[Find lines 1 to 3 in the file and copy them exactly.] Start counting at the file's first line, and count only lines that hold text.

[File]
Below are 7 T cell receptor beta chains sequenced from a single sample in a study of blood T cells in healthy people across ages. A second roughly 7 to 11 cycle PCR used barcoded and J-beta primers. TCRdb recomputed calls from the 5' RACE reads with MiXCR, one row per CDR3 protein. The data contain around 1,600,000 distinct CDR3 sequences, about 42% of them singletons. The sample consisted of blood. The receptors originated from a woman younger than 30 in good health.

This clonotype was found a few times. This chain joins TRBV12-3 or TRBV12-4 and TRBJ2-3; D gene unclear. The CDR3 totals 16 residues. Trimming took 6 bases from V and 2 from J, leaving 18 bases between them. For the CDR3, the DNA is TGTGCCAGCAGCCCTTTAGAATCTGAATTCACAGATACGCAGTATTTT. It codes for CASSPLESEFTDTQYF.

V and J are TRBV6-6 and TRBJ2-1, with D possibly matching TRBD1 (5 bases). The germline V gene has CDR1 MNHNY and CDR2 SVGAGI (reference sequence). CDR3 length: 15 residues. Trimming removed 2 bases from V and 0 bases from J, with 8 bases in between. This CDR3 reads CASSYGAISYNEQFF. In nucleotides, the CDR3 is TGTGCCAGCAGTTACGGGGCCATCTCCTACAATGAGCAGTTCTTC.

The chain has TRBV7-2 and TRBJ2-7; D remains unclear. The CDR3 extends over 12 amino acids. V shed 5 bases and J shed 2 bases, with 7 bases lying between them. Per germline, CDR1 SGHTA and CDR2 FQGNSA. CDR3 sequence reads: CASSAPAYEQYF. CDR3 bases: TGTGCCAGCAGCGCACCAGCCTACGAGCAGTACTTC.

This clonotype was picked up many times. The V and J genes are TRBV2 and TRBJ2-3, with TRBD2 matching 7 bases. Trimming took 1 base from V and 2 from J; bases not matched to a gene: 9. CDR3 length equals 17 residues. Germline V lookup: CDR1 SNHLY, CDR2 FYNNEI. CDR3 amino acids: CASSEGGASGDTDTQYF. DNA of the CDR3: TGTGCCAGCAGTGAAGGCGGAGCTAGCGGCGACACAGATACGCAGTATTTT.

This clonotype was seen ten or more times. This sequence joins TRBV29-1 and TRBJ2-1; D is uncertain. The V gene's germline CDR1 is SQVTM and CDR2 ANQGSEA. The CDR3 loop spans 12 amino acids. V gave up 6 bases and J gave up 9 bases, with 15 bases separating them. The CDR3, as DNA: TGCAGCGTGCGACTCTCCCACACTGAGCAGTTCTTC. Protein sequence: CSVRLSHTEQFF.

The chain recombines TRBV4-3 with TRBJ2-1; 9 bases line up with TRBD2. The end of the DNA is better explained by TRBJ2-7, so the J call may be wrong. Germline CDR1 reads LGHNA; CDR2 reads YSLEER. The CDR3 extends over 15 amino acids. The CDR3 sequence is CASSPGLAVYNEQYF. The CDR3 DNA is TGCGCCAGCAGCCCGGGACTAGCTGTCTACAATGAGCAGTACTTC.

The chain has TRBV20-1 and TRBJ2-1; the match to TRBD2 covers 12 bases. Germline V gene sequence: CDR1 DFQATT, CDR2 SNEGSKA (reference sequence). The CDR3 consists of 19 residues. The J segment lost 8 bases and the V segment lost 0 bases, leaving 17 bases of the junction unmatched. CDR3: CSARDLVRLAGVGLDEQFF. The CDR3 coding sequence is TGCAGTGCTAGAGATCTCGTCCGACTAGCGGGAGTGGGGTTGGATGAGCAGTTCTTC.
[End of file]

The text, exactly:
Below are 7 T cell receptor beta chains sequenced from a single sample in a study of blood T cells in healthy people across ages. A second roughly 7 to 11 cycle PCR used barcoded and J-beta primers. TCRdb recomputed calls from the 5' RACE reads with MiXCR, one row per CDR3 protein. The data contain around 1,600,000 distinct CDR3 sequences, about 42% of them singletons. The sample consisted of blood. The receptors originated from a woman younger than 30 in good health.

This clonotype was found a few times. This chain joins TRBV12-3 or TRBV12-4 and TRBJ2-3; D gene unclear. The CDR3 totals 16 residues. Trimming took 6 bases from V and 2 from J, leaving 18 bases between them. For the CDR3, the DNA is TGTGCCAGCAGCCCTTTAGAATCTGAATTCACAGATACGCAGTATTTT. It codes for CASSPLESEFTDTQYF.

V and J are TRBV6-6 and TRBJ2-1, with D possibly matching TRBD1 (5 bases). The germline V gene has CDR1 MNHNY and CDR2 SVGAGI (reference sequence). CDR3 length: 15 residues. Trimming removed 2 bases from V and 0 bases from J, with 8 bases in between. This CDR3 reads CASSYGAISYNEQFF. In nucleotides, the CDR3 is TGTGCCAGCAGTTACGGGGCCATCTCCTACAATGAGCAGTTCTTC.